Hymenaeus was the god of weddings or, more specifically, of the wedding hymn sung by the bride’s train as she was escorted to the house of the groom.

Residence: Mount Olympus
Symbols: Bridal torch
Parents: Apollo and a Muse
Roman equivalent: Hymen

Eros, Hebe, Heracles and Hymenaeus. Athenian red-figure pyxis, c. 5th BC, University of Pennsylvania Museum of Archaeology. (c) theoi.com

Hymenaeus was numbered amongst the Erotes, the youthful, winged gods of love. As a god of song he was usually described as a son of Apollo and one of the Muses. He was supposed to attend every wedding. If he did not, then the marriage would supposedly prove disastrous, so the Greeks would run about calling his name aloud. He presided over many of the weddings in Greek mythology, for all the deities and their children.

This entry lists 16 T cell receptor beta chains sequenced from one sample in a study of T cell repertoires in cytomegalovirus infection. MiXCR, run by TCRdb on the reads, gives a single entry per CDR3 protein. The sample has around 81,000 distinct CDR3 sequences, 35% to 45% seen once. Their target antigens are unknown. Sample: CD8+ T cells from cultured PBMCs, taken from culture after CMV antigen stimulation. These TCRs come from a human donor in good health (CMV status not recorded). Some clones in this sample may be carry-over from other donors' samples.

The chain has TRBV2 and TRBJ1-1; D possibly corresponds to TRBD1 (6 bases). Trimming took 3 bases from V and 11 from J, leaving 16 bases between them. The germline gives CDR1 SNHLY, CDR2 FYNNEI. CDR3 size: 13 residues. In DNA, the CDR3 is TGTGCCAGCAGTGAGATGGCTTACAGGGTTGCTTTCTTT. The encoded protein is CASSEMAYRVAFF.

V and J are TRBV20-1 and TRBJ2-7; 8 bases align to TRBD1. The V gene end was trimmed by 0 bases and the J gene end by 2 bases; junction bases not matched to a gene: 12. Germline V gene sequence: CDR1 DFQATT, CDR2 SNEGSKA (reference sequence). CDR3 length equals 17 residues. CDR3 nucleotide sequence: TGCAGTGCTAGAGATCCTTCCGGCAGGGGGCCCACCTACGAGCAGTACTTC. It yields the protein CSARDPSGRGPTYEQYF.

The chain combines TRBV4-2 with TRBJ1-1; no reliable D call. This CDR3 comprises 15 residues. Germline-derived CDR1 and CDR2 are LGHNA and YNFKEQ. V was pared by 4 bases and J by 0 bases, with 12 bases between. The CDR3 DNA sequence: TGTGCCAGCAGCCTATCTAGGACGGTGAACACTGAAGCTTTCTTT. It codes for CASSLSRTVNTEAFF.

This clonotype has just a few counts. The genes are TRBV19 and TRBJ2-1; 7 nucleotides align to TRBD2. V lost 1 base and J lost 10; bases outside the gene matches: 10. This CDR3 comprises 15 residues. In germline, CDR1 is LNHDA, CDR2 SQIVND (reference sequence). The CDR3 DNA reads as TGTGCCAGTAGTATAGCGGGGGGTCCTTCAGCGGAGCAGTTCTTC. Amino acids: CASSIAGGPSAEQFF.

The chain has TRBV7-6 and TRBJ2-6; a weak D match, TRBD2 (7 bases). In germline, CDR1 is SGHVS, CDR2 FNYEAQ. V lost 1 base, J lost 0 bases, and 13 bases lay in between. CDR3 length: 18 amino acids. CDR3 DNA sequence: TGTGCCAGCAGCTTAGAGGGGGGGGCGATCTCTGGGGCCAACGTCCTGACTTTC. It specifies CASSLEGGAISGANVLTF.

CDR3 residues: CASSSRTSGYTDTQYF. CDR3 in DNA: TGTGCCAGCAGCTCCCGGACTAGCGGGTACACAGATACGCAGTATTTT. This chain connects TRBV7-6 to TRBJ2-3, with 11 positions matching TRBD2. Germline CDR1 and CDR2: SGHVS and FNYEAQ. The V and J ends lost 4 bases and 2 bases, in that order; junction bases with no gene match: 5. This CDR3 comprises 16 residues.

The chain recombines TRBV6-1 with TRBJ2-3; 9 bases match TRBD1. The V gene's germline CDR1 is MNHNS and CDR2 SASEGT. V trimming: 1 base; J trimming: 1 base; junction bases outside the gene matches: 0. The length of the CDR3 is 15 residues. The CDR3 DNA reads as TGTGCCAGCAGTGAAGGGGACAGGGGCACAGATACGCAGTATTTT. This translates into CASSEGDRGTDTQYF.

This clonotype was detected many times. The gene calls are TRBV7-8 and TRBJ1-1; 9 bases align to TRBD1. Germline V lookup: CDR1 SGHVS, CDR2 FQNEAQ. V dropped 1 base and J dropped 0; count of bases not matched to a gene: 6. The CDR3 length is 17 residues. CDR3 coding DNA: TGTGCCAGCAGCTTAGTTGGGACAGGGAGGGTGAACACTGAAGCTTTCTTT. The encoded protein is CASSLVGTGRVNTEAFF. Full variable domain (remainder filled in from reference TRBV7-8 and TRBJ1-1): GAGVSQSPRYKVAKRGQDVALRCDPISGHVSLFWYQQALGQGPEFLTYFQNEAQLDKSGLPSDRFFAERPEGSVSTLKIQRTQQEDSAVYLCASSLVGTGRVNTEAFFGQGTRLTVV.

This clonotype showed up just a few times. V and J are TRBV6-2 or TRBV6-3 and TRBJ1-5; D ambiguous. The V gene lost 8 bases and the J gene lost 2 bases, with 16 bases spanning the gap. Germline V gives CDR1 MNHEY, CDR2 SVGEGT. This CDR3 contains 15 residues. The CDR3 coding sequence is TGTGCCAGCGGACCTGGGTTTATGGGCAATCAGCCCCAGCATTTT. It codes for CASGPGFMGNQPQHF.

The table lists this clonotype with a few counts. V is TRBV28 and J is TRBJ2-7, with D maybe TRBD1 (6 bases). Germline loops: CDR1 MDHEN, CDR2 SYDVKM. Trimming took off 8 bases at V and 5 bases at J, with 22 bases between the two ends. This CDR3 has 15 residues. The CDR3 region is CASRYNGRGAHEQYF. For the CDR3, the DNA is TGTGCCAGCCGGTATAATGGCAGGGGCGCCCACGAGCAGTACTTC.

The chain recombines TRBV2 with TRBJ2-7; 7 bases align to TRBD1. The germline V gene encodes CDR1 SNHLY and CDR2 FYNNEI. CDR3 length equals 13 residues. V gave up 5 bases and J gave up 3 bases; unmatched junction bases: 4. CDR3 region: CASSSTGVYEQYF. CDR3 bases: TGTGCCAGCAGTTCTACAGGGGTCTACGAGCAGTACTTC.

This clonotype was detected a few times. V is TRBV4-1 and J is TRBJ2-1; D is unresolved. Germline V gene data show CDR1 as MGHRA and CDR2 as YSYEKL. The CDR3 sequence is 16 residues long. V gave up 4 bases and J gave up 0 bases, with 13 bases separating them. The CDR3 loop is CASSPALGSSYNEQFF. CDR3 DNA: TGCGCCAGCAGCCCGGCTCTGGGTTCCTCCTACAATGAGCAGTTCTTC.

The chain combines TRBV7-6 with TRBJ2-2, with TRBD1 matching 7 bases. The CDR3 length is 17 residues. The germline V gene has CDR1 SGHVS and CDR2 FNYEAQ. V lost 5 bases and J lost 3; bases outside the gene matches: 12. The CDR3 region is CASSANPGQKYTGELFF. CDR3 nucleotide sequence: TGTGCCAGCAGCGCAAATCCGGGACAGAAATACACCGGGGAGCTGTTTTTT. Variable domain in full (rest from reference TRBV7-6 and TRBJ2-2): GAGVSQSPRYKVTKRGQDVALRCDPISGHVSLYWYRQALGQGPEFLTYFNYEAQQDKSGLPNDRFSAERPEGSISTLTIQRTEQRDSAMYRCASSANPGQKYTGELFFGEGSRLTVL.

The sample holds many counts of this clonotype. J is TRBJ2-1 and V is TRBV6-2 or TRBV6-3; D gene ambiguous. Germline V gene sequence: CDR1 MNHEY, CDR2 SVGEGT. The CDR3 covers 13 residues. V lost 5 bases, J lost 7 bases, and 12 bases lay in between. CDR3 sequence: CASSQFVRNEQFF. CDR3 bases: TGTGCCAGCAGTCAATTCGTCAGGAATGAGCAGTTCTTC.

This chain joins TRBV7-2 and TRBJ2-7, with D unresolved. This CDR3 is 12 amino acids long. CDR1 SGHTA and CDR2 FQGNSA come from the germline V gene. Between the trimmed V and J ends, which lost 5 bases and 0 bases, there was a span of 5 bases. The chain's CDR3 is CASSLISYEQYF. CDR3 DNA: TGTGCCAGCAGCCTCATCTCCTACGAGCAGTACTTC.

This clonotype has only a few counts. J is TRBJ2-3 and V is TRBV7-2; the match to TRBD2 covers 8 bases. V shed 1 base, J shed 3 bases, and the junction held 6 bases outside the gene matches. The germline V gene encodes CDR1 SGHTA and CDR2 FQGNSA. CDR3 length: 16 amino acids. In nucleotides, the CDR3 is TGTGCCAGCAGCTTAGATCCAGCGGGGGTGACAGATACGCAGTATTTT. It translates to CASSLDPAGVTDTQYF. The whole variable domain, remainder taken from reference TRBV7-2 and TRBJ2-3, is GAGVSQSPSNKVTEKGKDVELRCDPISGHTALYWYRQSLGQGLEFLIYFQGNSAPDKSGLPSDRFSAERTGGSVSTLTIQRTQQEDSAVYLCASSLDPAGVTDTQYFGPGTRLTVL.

Cupid Rekindling the Torch of Hymen, a sculpture by George Rennie. (c) ketrin1407
A Napoleonic wedding medal of 1807, commemorating the marriage of Napoleon’s youngest brother Jérôme Bonaparte to Princess Catharina of Württemberg at Fontainebleau. Cupid and Hymenaeus are depicted.

Back to the Erotes